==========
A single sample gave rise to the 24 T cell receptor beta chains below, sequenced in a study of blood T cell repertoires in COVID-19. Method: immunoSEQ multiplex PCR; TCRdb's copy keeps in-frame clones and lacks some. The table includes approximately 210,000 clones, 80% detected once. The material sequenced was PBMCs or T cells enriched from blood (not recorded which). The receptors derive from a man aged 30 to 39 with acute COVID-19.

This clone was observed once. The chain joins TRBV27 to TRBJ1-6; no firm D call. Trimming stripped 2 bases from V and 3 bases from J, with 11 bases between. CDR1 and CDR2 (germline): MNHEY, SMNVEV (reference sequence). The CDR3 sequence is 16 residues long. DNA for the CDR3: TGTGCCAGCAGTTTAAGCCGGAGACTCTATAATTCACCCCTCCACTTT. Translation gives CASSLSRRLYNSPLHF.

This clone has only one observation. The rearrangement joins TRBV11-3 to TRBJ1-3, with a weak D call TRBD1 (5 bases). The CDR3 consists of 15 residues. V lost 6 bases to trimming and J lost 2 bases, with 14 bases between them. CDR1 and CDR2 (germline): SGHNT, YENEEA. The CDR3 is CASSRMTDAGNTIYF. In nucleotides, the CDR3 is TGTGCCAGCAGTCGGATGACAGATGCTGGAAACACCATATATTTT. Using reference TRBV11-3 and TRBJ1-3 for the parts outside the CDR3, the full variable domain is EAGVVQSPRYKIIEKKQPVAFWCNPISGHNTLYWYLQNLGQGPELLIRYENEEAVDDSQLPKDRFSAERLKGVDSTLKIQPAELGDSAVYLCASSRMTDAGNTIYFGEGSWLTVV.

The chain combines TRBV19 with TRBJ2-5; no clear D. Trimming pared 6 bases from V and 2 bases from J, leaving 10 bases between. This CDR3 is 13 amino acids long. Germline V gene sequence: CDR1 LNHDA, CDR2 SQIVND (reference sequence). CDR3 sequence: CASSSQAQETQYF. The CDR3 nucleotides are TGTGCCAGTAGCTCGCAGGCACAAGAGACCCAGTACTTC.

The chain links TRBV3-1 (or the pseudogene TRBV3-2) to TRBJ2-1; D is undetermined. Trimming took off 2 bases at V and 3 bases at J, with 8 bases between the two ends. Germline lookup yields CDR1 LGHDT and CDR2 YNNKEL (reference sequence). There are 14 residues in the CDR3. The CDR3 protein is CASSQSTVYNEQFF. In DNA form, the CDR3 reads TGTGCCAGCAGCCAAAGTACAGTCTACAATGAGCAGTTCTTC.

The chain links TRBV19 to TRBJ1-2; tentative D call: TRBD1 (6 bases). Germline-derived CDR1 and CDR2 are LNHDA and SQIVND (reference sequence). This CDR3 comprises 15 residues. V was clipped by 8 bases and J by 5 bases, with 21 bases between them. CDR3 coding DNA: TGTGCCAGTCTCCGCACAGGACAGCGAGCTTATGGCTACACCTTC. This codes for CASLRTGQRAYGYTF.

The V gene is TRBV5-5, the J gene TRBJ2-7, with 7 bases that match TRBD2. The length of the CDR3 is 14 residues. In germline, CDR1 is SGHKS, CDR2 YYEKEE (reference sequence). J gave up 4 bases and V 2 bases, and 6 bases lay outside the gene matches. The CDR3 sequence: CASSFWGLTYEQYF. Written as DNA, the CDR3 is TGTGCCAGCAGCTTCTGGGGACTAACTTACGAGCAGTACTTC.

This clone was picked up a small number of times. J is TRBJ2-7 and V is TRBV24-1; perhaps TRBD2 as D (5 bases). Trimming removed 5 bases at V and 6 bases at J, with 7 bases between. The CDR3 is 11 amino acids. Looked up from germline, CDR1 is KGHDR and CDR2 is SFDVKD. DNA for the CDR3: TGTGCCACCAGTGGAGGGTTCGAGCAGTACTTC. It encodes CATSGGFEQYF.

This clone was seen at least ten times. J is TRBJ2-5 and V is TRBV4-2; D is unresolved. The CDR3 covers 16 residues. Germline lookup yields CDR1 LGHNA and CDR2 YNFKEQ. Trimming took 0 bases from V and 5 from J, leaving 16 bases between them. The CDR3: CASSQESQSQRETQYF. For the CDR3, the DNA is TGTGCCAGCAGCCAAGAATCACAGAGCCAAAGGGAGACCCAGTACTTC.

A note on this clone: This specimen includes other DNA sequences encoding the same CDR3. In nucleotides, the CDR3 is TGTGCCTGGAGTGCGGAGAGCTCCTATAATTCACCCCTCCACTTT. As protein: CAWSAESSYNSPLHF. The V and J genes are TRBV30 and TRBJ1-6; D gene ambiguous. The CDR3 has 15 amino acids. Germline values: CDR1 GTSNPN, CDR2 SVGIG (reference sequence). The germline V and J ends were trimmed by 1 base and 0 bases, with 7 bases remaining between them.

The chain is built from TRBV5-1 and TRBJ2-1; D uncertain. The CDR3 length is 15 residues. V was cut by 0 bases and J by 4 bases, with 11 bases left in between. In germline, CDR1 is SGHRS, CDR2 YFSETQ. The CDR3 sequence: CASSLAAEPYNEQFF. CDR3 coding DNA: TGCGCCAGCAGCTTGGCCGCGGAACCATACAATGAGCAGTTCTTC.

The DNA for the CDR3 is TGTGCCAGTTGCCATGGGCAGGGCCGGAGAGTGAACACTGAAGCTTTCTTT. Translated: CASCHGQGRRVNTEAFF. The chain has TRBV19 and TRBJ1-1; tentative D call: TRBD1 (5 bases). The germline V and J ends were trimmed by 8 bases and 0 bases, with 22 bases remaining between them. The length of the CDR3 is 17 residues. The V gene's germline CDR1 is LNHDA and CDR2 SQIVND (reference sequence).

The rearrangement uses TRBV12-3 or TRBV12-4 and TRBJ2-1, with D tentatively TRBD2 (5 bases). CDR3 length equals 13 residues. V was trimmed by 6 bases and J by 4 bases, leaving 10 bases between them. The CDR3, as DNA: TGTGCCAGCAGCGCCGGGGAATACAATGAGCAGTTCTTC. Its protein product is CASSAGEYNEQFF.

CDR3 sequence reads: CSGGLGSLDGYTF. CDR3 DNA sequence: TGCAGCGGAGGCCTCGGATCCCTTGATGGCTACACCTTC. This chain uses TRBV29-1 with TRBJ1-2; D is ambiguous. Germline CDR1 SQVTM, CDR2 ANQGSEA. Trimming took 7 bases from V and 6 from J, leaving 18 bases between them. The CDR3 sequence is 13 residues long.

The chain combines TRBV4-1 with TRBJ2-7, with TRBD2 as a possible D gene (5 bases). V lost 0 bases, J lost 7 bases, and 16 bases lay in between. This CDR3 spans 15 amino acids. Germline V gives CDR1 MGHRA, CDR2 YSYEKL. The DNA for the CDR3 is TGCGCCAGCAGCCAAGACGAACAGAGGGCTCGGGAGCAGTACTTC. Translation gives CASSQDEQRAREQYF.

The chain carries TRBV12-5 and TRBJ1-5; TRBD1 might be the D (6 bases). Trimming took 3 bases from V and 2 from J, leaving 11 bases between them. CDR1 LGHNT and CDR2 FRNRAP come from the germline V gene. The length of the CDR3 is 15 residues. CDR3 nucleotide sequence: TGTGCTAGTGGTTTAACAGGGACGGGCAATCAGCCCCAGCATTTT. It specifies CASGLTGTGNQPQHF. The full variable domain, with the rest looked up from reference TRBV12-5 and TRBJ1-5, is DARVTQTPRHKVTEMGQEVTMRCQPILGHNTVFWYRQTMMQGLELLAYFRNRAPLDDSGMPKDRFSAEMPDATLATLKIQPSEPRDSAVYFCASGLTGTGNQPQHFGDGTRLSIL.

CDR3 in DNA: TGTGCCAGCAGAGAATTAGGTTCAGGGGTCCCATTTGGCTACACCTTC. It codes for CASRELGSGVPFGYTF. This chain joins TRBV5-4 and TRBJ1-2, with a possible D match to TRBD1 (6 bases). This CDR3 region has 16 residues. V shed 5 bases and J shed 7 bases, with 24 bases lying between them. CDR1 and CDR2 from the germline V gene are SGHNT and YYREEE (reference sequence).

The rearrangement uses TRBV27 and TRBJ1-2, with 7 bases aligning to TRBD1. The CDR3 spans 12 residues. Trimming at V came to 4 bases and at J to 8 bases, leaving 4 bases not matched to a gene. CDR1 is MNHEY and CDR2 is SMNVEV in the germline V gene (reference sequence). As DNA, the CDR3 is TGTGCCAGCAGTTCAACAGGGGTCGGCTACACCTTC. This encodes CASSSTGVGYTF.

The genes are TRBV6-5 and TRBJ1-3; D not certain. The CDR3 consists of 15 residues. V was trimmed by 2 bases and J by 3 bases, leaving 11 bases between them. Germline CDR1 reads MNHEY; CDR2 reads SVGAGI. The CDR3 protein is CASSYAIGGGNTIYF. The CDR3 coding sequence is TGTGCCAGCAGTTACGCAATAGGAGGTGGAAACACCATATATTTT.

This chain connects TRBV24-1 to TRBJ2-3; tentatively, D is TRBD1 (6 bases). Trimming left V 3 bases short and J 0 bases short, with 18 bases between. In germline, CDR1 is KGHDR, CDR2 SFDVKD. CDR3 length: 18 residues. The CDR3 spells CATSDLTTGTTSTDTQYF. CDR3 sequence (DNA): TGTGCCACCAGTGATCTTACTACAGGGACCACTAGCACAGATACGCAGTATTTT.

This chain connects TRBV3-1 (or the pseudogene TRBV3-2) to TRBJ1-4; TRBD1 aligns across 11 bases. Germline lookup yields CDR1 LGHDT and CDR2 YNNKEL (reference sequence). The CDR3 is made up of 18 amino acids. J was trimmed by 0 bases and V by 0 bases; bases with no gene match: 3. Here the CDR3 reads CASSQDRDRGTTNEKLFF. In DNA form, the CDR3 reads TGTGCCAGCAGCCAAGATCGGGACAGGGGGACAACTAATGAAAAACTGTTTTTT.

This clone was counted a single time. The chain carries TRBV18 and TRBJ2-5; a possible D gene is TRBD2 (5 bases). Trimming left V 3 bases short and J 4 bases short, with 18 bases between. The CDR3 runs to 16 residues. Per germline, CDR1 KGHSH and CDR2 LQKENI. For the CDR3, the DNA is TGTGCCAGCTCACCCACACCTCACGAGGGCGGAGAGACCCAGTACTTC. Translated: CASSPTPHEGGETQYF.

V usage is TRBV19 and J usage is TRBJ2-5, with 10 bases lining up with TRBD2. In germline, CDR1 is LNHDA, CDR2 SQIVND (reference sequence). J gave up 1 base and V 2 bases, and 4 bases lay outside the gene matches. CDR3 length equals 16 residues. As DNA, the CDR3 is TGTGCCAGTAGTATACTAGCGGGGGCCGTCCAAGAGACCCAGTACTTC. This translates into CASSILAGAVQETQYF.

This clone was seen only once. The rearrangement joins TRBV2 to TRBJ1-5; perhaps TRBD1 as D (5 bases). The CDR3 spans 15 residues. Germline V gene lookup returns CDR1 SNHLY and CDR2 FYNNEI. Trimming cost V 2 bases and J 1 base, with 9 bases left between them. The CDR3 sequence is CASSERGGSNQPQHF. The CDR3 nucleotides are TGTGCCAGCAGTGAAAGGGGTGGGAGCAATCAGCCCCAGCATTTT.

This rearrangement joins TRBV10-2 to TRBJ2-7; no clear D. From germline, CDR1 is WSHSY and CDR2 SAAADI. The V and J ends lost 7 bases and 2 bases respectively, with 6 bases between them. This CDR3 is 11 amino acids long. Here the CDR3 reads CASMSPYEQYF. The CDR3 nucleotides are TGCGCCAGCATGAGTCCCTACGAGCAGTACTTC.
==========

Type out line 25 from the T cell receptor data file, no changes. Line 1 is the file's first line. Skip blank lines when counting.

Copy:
This rearrangement joins TRBV10-2 to TRBJ2-7; no clear D. From germline, CDR1 is WSHSY and CDR2 SAAADI. The V and J ends lost 7 bases and 2 bases respectively, with 6 bases between them. This CDR3 is 11 amino acids long. Here the CDR3 reads CASMSPYEQYF. The CDR3 nucleotides are TGCGCCAGCATGAGTCCCTACGAGCAGTACTTC.